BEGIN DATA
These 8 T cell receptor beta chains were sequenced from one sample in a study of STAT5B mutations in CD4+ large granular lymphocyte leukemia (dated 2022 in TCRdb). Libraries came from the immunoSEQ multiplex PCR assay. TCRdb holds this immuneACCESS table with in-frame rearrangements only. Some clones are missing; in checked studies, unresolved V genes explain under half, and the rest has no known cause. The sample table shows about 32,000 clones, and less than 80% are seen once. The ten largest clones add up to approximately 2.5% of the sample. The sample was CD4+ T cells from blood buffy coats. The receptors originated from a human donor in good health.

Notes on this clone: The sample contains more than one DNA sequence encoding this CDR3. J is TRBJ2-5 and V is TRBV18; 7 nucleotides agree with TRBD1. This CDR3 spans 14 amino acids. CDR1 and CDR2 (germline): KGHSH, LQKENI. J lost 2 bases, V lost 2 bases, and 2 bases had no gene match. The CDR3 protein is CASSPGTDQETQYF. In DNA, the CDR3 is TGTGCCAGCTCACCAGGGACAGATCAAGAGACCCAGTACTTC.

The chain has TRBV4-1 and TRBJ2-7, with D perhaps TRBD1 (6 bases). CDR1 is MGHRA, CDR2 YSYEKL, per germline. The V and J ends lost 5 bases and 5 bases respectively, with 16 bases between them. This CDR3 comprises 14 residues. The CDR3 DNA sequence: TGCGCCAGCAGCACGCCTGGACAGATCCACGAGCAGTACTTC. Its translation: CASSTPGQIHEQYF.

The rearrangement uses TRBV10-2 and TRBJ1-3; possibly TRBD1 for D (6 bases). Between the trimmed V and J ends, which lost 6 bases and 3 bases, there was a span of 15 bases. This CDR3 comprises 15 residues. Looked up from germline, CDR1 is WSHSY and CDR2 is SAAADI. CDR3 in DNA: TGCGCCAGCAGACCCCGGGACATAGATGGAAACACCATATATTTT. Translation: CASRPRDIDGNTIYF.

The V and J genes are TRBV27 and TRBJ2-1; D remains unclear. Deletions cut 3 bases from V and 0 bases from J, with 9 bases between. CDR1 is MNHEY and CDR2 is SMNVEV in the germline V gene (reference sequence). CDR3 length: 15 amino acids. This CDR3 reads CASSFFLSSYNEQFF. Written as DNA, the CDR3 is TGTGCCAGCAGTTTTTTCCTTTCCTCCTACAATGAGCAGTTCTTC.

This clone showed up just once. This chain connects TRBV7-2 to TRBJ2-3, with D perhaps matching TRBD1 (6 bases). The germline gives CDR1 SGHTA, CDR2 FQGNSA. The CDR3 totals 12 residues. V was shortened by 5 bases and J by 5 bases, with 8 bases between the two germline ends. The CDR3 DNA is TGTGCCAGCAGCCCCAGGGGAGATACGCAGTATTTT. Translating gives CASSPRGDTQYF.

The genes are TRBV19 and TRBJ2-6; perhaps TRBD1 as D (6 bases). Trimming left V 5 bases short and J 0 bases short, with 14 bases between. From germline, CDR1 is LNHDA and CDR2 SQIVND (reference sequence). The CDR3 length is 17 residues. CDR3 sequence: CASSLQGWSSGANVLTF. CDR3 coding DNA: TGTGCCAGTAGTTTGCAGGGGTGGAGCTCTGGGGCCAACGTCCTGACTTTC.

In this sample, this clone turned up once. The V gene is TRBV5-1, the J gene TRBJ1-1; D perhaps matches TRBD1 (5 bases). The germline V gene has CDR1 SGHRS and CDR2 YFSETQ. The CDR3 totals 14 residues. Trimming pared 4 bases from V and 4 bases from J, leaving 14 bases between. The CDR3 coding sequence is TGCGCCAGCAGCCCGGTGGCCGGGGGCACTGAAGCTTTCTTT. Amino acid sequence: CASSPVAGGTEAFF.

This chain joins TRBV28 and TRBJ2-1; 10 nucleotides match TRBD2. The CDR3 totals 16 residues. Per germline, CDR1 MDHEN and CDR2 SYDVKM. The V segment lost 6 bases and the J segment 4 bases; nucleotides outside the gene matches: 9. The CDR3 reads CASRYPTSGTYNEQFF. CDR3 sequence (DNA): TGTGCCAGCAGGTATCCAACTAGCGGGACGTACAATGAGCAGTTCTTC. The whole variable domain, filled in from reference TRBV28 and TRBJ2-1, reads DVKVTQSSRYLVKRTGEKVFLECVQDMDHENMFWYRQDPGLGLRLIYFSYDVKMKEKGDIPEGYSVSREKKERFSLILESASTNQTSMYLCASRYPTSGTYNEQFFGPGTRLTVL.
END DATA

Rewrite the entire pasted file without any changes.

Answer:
These 8 T cell receptor beta chains were sequenced from one sample in a study of STAT5B mutations in CD4+ large granular lymphocyte leukemia (dated 2022 in TCRdb). Libraries came from the immunoSEQ multiplex PCR assay. TCRdb holds this immuneACCESS table with in-frame rearrangements only. Some clones are missing; in checked studies, unresolved V genes explain under half, and the rest has no known cause. The sample table shows about 32,000 clones, and less than 80% are seen once. The ten largest clones add up to approximately 2.5% of the sample. The sample was CD4+ T cells from blood buffy coats. The receptors originated from a human donor in good health.

Notes on this clone: The sample contains more than one DNA sequence encoding this CDR3. J is TRBJ2-5 and V is TRBV18; 7 nucleotides agree with TRBD1. This CDR3 spans 14 amino acids. CDR1 and CDR2 (germline): KGHSH, LQKENI. J lost 2 bases, V lost 2 bases, and 2 bases had no gene match. The CDR3 protein is CASSPGTDQETQYF. In DNA, the CDR3 is TGTGCCAGCTCACCAGGGACAGATCAAGAGACCCAGTACTTC.

The chain has TRBV4-1 and TRBJ2-7, with D perhaps TRBD1 (6 bases). CDR1 is MGHRA, CDR2 YSYEKL, per germline. The V and J ends lost 5 bases and 5 bases respectively, with 16 bases between them. This CDR3 comprises 14 residues. The CDR3 DNA sequence: TGCGCCAGCAGCACGCCTGGACAGATCCACGAGCAGTACTTC. Its translation: CASSTPGQIHEQYF.

The rearrangement uses TRBV10-2 and TRBJ1-3; possibly TRBD1 for D (6 bases). Between the trimmed V and J ends, which lost 6 bases and 3 bases, there was a span of 15 bases. This CDR3 comprises 15 residues. Looked up from germline, CDR1 is WSHSY and CDR2 is SAAADI. CDR3 in DNA: TGCGCCAGCAGACCCCGGGACATAGATGGAAACACCATATATTTT. Translation: CASRPRDIDGNTIYF.

The V and J genes are TRBV27 and TRBJ2-1; D remains unclear. Deletions cut 3 bases from V and 0 bases from J, with 9 bases between. CDR1 is MNHEY and CDR2 is SMNVEV in the germline V gene (reference sequence). CDR3 length: 15 amino acids. This CDR3 reads CASSFFLSSYNEQFF. Written as DNA, the CDR3 is TGTGCCAGCAGTTTTTTCCTTTCCTCCTACAATGAGCAGTTCTTC.

This clone showed up just once. This chain connects TRBV7-2 to TRBJ2-3, with D perhaps matching TRBD1 (6 bases). The germline gives CDR1 SGHTA, CDR2 FQGNSA. The CDR3 totals 12 residues. V was shortened by 5 bases and J by 5 bases, with 8 bases between the two germline ends. The CDR3 DNA is TGTGCCAGCAGCCCCAGGGGAGATACGCAGTATTTT. Translating gives CASSPRGDTQYF.

The genes are TRBV19 and TRBJ2-6; perhaps TRBD1 as D (6 bases). Trimming left V 5 bases short and J 0 bases short, with 14 bases between. From germline, CDR1 is LNHDA and CDR2 SQIVND (reference sequence). The CDR3 length is 17 residues. CDR3 sequence: CASSLQGWSSGANVLTF. CDR3 coding DNA: TGTGCCAGTAGTTTGCAGGGGTGGAGCTCTGGGGCCAACGTCCTGACTTTC.

In this sample, this clone turned up once. The V gene is TRBV5-1, the J gene TRBJ1-1; D perhaps matches TRBD1 (5 bases). The germline V gene has CDR1 SGHRS and CDR2 YFSETQ. The CDR3 totals 14 residues. Trimming pared 4 bases from V and 4 bases from J, leaving 14 bases between. The CDR3 coding sequence is TGCGCCAGCAGCCCGGTGGCCGGGGGCACTGAAGCTTTCTTT. Amino acid sequence: CASSPVAGGTEAFF.

This chain joins TRBV28 and TRBJ2-1; 10 nucleotides match TRBD2. The CDR3 totals 16 residues. Per germline, CDR1 MDHEN and CDR2 SYDVKM. The V segment lost 6 bases and the J segment 4 bases; nucleotides outside the gene matches: 9. The CDR3 reads CASRYPTSGTYNEQFF. CDR3 sequence (DNA): TGTGCCAGCAGGTATCCAACTAGCGGGACGTACAATGAGCAGTTCTTC. The whole variable domain, filled in from reference TRBV28 and TRBJ2-1, reads DVKVTQSSRYLVKRTGEKVFLECVQDMDHENMFWYRQDPGLGLRLIYFSYDVKMKEKGDIPEGYSVSREKKERFSLILESASTNQTSMYLCASRYPTSGTYNEQFFGPGTRLTVL.